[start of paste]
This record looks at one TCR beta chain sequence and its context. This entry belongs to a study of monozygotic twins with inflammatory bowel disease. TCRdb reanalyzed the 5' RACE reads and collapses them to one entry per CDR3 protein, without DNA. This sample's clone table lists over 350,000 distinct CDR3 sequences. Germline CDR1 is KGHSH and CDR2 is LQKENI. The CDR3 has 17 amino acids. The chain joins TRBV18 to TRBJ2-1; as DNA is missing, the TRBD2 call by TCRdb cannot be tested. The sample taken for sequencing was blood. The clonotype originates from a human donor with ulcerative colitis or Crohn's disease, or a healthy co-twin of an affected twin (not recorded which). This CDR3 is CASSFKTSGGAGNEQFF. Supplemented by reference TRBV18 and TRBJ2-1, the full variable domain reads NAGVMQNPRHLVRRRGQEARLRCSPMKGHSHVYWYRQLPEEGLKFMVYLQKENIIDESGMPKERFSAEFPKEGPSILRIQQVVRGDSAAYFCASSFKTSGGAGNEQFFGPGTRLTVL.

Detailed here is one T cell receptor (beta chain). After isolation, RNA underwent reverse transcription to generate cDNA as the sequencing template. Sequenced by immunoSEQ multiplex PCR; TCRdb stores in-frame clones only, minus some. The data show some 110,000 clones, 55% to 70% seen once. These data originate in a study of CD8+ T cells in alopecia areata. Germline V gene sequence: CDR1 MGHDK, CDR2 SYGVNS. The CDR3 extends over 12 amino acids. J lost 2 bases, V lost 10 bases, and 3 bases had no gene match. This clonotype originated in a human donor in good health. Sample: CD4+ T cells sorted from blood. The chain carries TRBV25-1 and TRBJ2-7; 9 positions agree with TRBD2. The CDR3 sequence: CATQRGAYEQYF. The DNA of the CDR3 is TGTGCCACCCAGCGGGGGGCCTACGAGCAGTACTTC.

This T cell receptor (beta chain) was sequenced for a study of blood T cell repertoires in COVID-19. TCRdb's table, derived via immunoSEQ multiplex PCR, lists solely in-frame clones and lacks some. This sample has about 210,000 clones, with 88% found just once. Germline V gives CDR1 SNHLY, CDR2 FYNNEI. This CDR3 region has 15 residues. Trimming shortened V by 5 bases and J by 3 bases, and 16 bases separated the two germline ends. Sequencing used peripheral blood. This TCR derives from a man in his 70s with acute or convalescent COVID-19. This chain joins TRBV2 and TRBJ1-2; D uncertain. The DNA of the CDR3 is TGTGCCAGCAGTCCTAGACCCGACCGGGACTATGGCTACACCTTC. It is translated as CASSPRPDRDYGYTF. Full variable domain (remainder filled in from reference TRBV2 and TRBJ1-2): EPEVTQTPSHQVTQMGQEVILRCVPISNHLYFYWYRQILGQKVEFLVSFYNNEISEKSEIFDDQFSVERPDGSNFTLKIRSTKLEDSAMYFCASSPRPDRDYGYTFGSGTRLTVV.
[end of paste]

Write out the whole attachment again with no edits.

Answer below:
This record looks at one TCR beta chain sequence and its context. This entry belongs to a study of monozygotic twins with inflammatory bowel disease. TCRdb reanalyzed the 5' RACE reads and collapses them to one entry per CDR3 protein, without DNA. This sample's clone table lists over 350,000 distinct CDR3 sequences. Germline CDR1 is KGHSH and CDR2 is LQKENI. The CDR3 has 17 amino acids. The chain joins TRBV18 to TRBJ2-1; as DNA is missing, the TRBD2 call by TCRdb cannot be tested. The sample taken for sequencing was blood. The clonotype originates from a human donor with ulcerative colitis or Crohn's disease, or a healthy co-twin of an affected twin (not recorded which). This CDR3 is CASSFKTSGGAGNEQFF. Supplemented by reference TRBV18 and TRBJ2-1, the full variable domain reads NAGVMQNPRHLVRRRGQEARLRCSPMKGHSHVYWYRQLPEEGLKFMVYLQKENIIDESGMPKERFSAEFPKEGPSILRIQQVVRGDSAAYFCASSFKTSGGAGNEQFFGPGTRLTVL.

Detailed here is one T cell receptor (beta chain). After isolation, RNA underwent reverse transcription to generate cDNA as the sequencing template. Sequenced by immunoSEQ multiplex PCR; TCRdb stores in-frame clones only, minus some. The data show some 110,000 clones, 55% to 70% seen once. These data originate in a study of CD8+ T cells in alopecia areata. Germline V gene sequence: CDR1 MGHDK, CDR2 SYGVNS. The CDR3 extends over 12 amino acids. J lost 2 bases, V lost 10 bases, and 3 bases had no gene match. This clonotype originated in a human donor in good health. Sample: CD4+ T cells sorted from blood. The chain carries TRBV25-1 and TRBJ2-7; 9 positions agree with TRBD2. The CDR3 sequence: CATQRGAYEQYF. The DNA of the CDR3 is TGTGCCACCCAGCGGGGGGCCTACGAGCAGTACTTC.

This T cell receptor (beta chain) was sequenced for a study of blood T cell repertoires in COVID-19. TCRdb's table, derived via immunoSEQ multiplex PCR, lists solely in-frame clones and lacks some. This sample has about 210,000 clones, with 88% found just once. Germline V gives CDR1 SNHLY, CDR2 FYNNEI. This CDR3 region has 15 residues. Trimming shortened V by 5 bases and J by 3 bases, and 16 bases separated the two germline ends. Sequencing used peripheral blood. This TCR derives from a man in his 70s with acute or convalescent COVID-19. This chain joins TRBV2 and TRBJ1-2; D uncertain. The DNA of the CDR3 is TGTGCCAGCAGTCCTAGACCCGACCGGGACTATGGCTACACCTTC. It is translated as CASSPRPDRDYGYTF. Full variable domain (remainder filled in from reference TRBV2 and TRBJ1-2): EPEVTQTPSHQVTQMGQEVILRCVPISNHLYFYWYRQILGQKVEFLVSFYNNEISEKSEIFDDQFSVERPDGSNFTLKIRSTKLEDSAMYFCASSPRPDRDYGYTFGSGTRLTVV.